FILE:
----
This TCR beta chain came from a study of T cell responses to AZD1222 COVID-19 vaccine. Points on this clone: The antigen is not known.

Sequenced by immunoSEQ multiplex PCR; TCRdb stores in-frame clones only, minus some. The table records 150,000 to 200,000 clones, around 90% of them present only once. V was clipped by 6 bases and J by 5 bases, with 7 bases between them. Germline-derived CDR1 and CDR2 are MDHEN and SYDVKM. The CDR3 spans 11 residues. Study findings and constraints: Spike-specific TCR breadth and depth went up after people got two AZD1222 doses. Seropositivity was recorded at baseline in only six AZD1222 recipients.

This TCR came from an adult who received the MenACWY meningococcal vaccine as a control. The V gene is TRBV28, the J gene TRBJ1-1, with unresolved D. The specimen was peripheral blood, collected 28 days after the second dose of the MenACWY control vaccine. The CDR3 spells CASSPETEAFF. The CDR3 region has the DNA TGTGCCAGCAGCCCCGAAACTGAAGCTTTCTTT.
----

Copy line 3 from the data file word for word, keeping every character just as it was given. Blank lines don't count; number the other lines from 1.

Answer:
This TCR came from an adult who received the MenACWY meningococcal vaccine as a control. The V gene is TRBV28, the J gene TRBJ1-1, with unresolved D. The specimen was peripheral blood, collected 28 days after the second dose of the MenACWY control vaccine. The CDR3 spells CASSPETEAFF. The CDR3 region has the DNA TGTGCCAGCAGCCCCGAAACTGAAGCTTTCTTT.